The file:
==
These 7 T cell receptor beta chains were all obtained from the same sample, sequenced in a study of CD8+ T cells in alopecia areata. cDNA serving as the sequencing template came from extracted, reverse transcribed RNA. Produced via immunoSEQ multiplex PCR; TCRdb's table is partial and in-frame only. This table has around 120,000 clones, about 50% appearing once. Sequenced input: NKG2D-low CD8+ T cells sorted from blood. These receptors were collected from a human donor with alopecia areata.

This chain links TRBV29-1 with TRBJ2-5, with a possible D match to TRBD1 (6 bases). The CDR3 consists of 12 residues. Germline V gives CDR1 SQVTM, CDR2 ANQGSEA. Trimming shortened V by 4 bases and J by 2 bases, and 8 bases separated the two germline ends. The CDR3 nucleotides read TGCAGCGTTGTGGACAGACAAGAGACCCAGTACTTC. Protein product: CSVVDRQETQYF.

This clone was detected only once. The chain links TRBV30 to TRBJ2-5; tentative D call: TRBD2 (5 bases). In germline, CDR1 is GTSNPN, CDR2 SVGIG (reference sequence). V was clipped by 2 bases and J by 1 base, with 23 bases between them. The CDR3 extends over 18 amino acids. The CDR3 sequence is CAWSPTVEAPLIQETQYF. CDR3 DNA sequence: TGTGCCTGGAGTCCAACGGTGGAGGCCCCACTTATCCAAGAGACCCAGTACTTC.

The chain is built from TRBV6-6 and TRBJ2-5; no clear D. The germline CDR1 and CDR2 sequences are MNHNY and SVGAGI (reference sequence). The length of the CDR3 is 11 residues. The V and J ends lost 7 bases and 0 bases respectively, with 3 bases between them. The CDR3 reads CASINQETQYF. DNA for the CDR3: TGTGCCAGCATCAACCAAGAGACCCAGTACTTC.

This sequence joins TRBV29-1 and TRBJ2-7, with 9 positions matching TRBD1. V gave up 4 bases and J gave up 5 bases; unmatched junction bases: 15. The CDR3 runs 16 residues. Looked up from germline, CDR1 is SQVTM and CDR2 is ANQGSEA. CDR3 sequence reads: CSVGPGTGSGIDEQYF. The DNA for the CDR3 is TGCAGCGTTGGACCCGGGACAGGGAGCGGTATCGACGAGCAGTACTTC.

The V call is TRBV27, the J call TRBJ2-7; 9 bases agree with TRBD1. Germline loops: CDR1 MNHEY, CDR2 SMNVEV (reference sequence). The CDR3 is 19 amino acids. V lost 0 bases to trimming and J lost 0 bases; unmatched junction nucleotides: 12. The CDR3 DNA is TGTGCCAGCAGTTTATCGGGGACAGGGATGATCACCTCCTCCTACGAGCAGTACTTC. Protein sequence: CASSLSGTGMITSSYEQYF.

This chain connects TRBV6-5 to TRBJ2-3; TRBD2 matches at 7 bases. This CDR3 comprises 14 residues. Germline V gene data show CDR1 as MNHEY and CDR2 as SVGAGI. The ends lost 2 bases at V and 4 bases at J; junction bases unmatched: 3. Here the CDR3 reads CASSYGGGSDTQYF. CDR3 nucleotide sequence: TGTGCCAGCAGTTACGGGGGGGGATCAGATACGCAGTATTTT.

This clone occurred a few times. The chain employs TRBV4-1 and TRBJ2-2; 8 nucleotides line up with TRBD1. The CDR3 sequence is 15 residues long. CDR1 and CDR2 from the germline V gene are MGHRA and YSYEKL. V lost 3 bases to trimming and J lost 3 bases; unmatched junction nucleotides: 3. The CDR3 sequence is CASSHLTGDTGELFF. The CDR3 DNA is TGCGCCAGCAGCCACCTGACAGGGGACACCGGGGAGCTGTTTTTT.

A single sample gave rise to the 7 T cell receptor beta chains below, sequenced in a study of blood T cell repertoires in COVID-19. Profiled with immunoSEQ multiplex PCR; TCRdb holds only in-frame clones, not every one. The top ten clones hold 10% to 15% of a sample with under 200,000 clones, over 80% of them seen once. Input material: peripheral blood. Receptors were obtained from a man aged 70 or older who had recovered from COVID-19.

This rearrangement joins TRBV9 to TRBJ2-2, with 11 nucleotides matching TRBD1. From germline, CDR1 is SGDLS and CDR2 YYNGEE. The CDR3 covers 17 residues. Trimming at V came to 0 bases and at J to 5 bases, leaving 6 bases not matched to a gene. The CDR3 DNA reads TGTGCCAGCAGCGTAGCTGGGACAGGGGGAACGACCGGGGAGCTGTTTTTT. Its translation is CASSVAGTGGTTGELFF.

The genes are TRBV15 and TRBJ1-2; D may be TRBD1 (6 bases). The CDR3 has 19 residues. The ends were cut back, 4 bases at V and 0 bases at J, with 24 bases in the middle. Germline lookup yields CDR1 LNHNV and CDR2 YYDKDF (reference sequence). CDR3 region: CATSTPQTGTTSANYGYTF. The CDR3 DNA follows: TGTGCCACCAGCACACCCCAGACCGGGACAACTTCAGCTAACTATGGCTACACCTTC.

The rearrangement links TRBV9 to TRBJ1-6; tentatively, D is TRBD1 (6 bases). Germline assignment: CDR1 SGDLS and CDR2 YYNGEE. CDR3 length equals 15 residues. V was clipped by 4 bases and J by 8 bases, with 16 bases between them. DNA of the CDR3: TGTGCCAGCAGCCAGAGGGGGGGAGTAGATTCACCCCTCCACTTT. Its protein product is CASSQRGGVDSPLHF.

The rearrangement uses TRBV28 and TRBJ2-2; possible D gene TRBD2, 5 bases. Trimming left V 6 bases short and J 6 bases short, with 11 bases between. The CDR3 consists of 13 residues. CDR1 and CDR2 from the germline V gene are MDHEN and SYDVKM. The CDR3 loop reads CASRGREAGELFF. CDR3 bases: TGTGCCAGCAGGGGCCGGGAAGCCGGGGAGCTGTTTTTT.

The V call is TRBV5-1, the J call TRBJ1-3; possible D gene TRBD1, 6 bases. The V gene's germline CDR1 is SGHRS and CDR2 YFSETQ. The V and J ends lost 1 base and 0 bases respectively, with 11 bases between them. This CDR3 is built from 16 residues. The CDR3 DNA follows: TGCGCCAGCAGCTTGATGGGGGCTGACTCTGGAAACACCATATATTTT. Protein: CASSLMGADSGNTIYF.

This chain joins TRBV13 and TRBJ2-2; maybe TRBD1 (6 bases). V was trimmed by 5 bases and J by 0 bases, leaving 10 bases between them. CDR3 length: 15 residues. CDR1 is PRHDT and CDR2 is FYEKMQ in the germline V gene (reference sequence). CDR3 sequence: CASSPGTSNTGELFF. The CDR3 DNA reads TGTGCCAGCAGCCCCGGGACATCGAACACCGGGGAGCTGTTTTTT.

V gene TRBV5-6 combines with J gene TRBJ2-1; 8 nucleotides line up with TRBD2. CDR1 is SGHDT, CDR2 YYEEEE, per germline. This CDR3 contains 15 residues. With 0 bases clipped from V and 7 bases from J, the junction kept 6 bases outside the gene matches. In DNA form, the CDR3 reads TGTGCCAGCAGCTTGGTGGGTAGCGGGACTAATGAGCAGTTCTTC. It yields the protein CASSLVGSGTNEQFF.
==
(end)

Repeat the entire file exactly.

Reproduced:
These 7 T cell receptor beta chains were all obtained from the same sample, sequenced in a study of CD8+ T cells in alopecia areata. cDNA serving as the sequencing template came from extracted, reverse transcribed RNA. Produced via immunoSEQ multiplex PCR; TCRdb's table is partial and in-frame only. This table has around 120,000 clones, about 50% appearing once. Sequenced input: NKG2D-low CD8+ T cells sorted from blood. These receptors were collected from a human donor with alopecia areata.

This chain links TRBV29-1 with TRBJ2-5, with a possible D match to TRBD1 (6 bases). The CDR3 consists of 12 residues. Germline V gives CDR1 SQVTM, CDR2 ANQGSEA. Trimming shortened V by 4 bases and J by 2 bases, and 8 bases separated the two germline ends. The CDR3 nucleotides read TGCAGCGTTGTGGACAGACAAGAGACCCAGTACTTC. Protein product: CSVVDRQETQYF.

This clone was detected only once. The chain links TRBV30 to TRBJ2-5; tentative D call: TRBD2 (5 bases). In germline, CDR1 is GTSNPN, CDR2 SVGIG (reference sequence). V was clipped by 2 bases and J by 1 base, with 23 bases between them. The CDR3 extends over 18 amino acids. The CDR3 sequence is CAWSPTVEAPLIQETQYF. CDR3 DNA sequence: TGTGCCTGGAGTCCAACGGTGGAGGCCCCACTTATCCAAGAGACCCAGTACTTC.

The chain is built from TRBV6-6 and TRBJ2-5; no clear D. The germline CDR1 and CDR2 sequences are MNHNY and SVGAGI (reference sequence). The length of the CDR3 is 11 residues. The V and J ends lost 7 bases and 0 bases respectively, with 3 bases between them. The CDR3 reads CASINQETQYF. DNA for the CDR3: TGTGCCAGCATCAACCAAGAGACCCAGTACTTC.

This sequence joins TRBV29-1 and TRBJ2-7, with 9 positions matching TRBD1. V gave up 4 bases and J gave up 5 bases; unmatched junction bases: 15. The CDR3 runs 16 residues. Looked up from germline, CDR1 is SQVTM and CDR2 is ANQGSEA. CDR3 sequence reads: CSVGPGTGSGIDEQYF. The DNA for the CDR3 is TGCAGCGTTGGACCCGGGACAGGGAGCGGTATCGACGAGCAGTACTTC.

The V call is TRBV27, the J call TRBJ2-7; 9 bases agree with TRBD1. Germline loops: CDR1 MNHEY, CDR2 SMNVEV (reference sequence). The CDR3 is 19 amino acids. V lost 0 bases to trimming and J lost 0 bases; unmatched junction nucleotides: 12. The CDR3 DNA is TGTGCCAGCAGTTTATCGGGGACAGGGATGATCACCTCCTCCTACGAGCAGTACTTC. Protein sequence: CASSLSGTGMITSSYEQYF.

This chain connects TRBV6-5 to TRBJ2-3; TRBD2 matches at 7 bases. This CDR3 comprises 14 residues. Germline V gene data show CDR1 as MNHEY and CDR2 as SVGAGI. The ends lost 2 bases at V and 4 bases at J; junction bases unmatched: 3. Here the CDR3 reads CASSYGGGSDTQYF. CDR3 nucleotide sequence: TGTGCCAGCAGTTACGGGGGGGGATCAGATACGCAGTATTTT.

This clone occurred a few times. The chain employs TRBV4-1 and TRBJ2-2; 8 nucleotides line up with TRBD1. The CDR3 sequence is 15 residues long. CDR1 and CDR2 from the germline V gene are MGHRA and YSYEKL. V lost 3 bases to trimming and J lost 3 bases; unmatched junction nucleotides: 3. The CDR3 sequence is CASSHLTGDTGELFF. The CDR3 DNA is TGCGCCAGCAGCCACCTGACAGGGGACACCGGGGAGCTGTTTTTT.

A single sample gave rise to the 7 T cell receptor beta chains below, sequenced in a study of blood T cell repertoires in COVID-19. Profiled with immunoSEQ multiplex PCR; TCRdb holds only in-frame clones, not every one. The top ten clones hold 10% to 15% of a sample with under 200,000 clones, over 80% of them seen once. Input material: peripheral blood. Receptors were obtained from a man aged 70 or older who had recovered from COVID-19.

This rearrangement joins TRBV9 to TRBJ2-2, with 11 nucleotides matching TRBD1. From germline, CDR1 is SGDLS and CDR2 YYNGEE. The CDR3 covers 17 residues. Trimming at V came to 0 bases and at J to 5 bases, leaving 6 bases not matched to a gene. The CDR3 DNA reads TGTGCCAGCAGCGTAGCTGGGACAGGGGGAACGACCGGGGAGCTGTTTTTT. Its translation is CASSVAGTGGTTGELFF.

The genes are TRBV15 and TRBJ1-2; D may be TRBD1 (6 bases). The CDR3 has 19 residues. The ends were cut back, 4 bases at V and 0 bases at J, with 24 bases in the middle. Germline lookup yields CDR1 LNHNV and CDR2 YYDKDF (reference sequence). CDR3 region: CATSTPQTGTTSANYGYTF. The CDR3 DNA follows: TGTGCCACCAGCACACCCCAGACCGGGACAACTTCAGCTAACTATGGCTACACCTTC.

The rearrangement links TRBV9 to TRBJ1-6; tentatively, D is TRBD1 (6 bases). Germline assignment: CDR1 SGDLS and CDR2 YYNGEE. CDR3 length equals 15 residues. V was clipped by 4 bases and J by 8 bases, with 16 bases between them. DNA of the CDR3: TGTGCCAGCAGCCAGAGGGGGGGAGTAGATTCACCCCTCCACTTT. Its protein product is CASSQRGGVDSPLHF.

The rearrangement uses TRBV28 and TRBJ2-2; possible D gene TRBD2, 5 bases. Trimming left V 6 bases short and J 6 bases short, with 11 bases between. The CDR3 consists of 13 residues. CDR1 and CDR2 from the germline V gene are MDHEN and SYDVKM. The CDR3 loop reads CASRGREAGELFF. CDR3 bases: TGTGCCAGCAGGGGCCGGGAAGCCGGGGAGCTGTTTTTT.

The V call is TRBV5-1, the J call TRBJ1-3; possible D gene TRBD1, 6 bases. The V gene's germline CDR1 is SGHRS and CDR2 YFSETQ. The V and J ends lost 1 base and 0 bases respectively, with 11 bases between them. This CDR3 is built from 16 residues. The CDR3 DNA follows: TGCGCCAGCAGCTTGATGGGGGCTGACTCTGGAAACACCATATATTTT. Protein: CASSLMGADSGNTIYF.

This chain joins TRBV13 and TRBJ2-2; maybe TRBD1 (6 bases). V was trimmed by 5 bases and J by 0 bases, leaving 10 bases between them. CDR3 length: 15 residues. CDR1 is PRHDT and CDR2 is FYEKMQ in the germline V gene (reference sequence). CDR3 sequence: CASSPGTSNTGELFF. The CDR3 DNA reads TGTGCCAGCAGCCCCGGGACATCGAACACCGGGGAGCTGTTTTTT.

V gene TRBV5-6 combines with J gene TRBJ2-1; 8 nucleotides line up with TRBD2. CDR1 is SGHDT, CDR2 YYEEEE, per germline. This CDR3 contains 15 residues. With 0 bases clipped from V and 7 bases from J, the junction kept 6 bases outside the gene matches. In DNA form, the CDR3 reads TGTGCCAGCAGCTTGGTGGGTAGCGGGACTAATGAGCAGTTCTTC. It yields the protein CASSLVGSGTNEQFF.